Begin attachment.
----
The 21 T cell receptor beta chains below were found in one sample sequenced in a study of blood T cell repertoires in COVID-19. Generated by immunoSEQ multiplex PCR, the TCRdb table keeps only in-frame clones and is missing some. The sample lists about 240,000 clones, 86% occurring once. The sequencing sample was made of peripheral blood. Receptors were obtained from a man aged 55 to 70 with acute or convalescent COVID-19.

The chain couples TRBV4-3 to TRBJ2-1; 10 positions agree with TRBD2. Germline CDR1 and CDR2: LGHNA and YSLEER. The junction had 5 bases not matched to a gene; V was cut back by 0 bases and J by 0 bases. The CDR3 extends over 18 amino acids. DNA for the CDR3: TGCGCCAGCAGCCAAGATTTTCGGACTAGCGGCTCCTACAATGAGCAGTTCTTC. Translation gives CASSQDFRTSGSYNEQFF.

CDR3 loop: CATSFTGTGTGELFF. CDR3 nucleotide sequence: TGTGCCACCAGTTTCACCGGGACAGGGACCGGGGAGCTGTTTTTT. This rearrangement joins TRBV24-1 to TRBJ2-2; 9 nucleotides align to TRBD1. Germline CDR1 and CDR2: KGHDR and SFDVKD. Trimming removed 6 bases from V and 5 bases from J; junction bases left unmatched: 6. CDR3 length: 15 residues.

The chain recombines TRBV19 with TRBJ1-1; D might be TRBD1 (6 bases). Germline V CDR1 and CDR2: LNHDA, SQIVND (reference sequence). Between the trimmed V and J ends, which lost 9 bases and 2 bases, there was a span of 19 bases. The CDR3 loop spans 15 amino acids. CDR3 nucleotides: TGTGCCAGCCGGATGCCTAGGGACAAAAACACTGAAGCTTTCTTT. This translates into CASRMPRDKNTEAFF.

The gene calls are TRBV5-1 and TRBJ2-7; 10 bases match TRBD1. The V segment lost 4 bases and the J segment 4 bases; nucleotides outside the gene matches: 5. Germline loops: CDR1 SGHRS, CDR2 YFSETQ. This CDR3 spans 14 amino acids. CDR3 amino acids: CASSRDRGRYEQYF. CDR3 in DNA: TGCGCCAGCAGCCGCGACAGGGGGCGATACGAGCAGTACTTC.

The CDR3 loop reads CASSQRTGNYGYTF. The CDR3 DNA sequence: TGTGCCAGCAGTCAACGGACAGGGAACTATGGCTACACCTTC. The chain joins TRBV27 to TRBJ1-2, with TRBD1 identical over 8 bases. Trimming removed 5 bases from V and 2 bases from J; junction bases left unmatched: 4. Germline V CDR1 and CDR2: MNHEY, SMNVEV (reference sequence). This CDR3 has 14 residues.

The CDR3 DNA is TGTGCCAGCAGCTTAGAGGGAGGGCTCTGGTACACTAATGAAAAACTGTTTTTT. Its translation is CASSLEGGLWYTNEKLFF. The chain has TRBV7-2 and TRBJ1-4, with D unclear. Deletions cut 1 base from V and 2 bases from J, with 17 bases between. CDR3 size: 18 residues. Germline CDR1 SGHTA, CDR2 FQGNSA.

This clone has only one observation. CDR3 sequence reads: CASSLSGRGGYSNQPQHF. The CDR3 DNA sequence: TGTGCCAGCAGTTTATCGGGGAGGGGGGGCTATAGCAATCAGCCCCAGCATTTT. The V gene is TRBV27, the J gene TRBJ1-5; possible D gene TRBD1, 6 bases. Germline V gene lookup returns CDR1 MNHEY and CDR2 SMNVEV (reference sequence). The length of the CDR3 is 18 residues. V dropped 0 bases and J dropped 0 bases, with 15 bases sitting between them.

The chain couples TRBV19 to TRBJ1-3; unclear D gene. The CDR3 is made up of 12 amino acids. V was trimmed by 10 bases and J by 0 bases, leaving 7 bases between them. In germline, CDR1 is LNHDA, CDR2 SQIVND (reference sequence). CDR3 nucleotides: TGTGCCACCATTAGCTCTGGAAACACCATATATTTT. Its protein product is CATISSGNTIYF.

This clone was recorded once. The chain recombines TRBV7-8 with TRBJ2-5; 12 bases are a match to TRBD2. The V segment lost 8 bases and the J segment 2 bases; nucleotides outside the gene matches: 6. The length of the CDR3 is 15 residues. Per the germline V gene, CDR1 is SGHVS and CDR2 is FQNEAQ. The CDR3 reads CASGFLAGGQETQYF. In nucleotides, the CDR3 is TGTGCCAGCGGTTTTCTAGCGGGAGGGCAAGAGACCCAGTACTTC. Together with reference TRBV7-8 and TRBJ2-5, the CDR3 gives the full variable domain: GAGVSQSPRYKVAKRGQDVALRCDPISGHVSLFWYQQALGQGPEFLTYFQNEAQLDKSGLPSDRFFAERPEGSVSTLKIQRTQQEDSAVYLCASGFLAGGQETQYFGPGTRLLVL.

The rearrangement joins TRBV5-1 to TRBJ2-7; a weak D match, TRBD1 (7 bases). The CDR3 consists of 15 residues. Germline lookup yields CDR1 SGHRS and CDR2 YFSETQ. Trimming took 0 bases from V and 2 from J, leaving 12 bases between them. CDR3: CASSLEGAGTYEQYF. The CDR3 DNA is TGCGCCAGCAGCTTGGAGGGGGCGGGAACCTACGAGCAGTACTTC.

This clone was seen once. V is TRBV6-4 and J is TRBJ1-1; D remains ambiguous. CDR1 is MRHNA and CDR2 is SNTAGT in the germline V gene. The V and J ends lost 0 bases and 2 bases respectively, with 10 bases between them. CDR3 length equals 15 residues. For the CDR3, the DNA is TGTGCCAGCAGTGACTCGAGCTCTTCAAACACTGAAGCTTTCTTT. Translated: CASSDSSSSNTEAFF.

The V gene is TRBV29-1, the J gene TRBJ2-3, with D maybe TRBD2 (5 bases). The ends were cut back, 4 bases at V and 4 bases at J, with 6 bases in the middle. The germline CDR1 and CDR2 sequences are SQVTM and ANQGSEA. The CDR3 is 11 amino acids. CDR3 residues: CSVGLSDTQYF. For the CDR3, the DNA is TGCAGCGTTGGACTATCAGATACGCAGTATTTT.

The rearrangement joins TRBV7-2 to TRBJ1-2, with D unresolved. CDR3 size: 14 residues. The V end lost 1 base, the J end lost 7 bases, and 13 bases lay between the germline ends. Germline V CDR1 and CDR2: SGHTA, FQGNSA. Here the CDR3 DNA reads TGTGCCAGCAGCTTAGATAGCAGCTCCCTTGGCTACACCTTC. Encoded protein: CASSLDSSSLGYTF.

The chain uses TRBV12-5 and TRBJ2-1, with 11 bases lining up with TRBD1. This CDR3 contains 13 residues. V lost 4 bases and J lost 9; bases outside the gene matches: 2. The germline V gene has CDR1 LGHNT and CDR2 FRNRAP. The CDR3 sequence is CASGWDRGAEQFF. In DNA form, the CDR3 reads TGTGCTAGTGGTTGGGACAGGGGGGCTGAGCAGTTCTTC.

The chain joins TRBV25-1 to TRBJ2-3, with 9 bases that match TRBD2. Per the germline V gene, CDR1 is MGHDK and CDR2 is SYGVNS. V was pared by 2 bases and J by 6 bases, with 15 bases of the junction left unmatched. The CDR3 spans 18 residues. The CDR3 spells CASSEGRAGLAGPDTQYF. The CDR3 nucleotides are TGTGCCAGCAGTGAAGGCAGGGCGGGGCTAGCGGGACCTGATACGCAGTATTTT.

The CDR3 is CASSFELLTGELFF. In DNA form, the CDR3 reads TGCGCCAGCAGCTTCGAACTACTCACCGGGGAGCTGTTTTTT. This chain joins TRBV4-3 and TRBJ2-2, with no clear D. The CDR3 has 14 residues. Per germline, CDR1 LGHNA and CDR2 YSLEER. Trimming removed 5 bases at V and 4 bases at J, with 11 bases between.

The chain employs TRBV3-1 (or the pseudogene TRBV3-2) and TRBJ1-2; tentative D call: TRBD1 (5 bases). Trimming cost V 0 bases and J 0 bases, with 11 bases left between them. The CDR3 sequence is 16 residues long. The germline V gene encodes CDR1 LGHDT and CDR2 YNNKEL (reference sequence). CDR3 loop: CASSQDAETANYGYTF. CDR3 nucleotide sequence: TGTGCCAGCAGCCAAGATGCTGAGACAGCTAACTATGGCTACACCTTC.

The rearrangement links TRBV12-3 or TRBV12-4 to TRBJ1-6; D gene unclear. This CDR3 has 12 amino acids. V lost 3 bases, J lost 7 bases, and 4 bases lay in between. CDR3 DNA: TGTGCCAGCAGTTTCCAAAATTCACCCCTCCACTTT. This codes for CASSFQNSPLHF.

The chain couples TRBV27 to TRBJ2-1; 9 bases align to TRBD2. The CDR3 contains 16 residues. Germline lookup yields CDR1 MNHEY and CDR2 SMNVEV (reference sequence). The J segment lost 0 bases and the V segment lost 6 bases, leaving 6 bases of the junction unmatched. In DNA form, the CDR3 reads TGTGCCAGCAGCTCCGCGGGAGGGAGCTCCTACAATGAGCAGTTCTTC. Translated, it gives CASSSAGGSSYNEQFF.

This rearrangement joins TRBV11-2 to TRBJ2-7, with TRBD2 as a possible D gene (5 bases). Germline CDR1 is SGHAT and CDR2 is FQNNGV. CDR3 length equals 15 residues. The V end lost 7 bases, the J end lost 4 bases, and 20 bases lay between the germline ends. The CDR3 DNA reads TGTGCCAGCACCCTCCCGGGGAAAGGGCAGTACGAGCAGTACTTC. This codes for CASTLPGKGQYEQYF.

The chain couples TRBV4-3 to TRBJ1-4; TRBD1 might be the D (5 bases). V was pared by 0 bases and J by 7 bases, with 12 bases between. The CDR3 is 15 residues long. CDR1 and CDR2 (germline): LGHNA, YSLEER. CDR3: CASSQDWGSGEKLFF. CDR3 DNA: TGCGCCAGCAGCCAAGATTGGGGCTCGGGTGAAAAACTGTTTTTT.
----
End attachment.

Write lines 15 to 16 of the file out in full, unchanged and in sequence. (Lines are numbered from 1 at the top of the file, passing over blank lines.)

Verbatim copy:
The chain uses TRBV12-5 and TRBJ2-1, with 11 bases lining up with TRBD1. This CDR3 contains 13 residues. V lost 4 bases and J lost 9; bases outside the gene matches: 2. The germline V gene has CDR1 LGHNT and CDR2 FRNRAP. The CDR3 sequence is CASGWDRGAEQFF. In DNA form, the CDR3 reads TGTGCTAGTGGTTGGGACAGGGGGGCTGAGCAGTTCTTC.

The chain joins TRBV25-1 to TRBJ2-3, with 9 bases that match TRBD2. Per the germline V gene, CDR1 is MGHDK and CDR2 is SYGVNS. V was pared by 2 bases and J by 6 bases, with 15 bases of the junction left unmatched. The CDR3 spans 18 residues. The CDR3 spells CASSEGRAGLAGPDTQYF. The CDR3 nucleotides are TGTGCCAGCAGTGAAGGCAGGGCGGGGCTAGCGGGACCTGATACGCAGTATTTT.